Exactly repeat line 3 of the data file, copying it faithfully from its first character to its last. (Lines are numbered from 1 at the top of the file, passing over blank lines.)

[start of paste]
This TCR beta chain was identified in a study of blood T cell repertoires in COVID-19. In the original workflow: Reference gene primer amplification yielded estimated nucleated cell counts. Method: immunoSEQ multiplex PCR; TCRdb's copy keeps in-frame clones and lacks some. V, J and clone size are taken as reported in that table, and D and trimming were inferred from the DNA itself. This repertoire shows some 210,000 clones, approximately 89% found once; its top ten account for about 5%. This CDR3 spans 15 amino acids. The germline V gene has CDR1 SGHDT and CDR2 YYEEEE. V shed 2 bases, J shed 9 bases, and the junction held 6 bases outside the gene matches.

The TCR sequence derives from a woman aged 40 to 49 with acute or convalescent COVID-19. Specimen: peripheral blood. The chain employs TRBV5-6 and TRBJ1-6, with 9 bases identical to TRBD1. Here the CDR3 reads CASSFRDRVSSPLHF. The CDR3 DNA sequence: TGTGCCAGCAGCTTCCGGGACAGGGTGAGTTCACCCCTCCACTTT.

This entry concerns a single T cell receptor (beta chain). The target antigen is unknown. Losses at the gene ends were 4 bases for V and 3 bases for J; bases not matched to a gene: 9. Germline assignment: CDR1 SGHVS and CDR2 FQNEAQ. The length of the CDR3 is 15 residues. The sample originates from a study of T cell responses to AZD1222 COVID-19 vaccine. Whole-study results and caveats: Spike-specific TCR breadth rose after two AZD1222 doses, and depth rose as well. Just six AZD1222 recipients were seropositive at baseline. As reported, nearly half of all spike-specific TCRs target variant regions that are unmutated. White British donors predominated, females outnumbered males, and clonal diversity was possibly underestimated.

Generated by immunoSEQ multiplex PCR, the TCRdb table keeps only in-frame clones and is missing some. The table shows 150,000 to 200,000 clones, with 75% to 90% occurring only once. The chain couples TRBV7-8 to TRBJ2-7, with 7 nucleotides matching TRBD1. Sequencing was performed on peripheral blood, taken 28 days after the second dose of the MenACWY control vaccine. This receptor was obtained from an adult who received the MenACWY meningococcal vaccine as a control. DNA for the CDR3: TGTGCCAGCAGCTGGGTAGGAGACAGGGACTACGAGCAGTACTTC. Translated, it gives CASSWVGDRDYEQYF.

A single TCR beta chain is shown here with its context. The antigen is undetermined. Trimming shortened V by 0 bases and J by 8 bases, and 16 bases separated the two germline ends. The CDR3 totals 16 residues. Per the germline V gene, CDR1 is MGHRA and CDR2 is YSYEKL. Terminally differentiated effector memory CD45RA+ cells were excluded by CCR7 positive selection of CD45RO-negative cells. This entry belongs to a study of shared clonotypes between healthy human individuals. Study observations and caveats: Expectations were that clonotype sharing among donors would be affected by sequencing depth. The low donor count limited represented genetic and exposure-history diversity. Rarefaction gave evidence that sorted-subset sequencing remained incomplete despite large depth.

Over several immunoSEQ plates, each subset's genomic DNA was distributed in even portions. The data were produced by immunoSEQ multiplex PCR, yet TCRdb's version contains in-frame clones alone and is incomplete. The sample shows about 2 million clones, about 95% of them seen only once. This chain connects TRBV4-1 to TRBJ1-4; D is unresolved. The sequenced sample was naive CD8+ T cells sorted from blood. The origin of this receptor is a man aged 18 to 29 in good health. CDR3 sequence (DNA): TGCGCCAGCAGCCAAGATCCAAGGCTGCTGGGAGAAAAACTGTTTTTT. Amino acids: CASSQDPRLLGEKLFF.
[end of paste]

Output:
This entry concerns a single T cell receptor (beta chain). The target antigen is unknown. Losses at the gene ends were 4 bases for V and 3 bases for J; bases not matched to a gene: 9. Germline assignment: CDR1 SGHVS and CDR2 FQNEAQ. The length of the CDR3 is 15 residues. The sample originates from a study of T cell responses to AZD1222 COVID-19 vaccine. Whole-study results and caveats: Spike-specific TCR breadth rose after two AZD1222 doses, and depth rose as well. Just six AZD1222 recipients were seropositive at baseline. As reported, nearly half of all spike-specific TCRs target variant regions that are unmutated. White British donors predominated, females outnumbered males, and clonal diversity was possibly underestimated.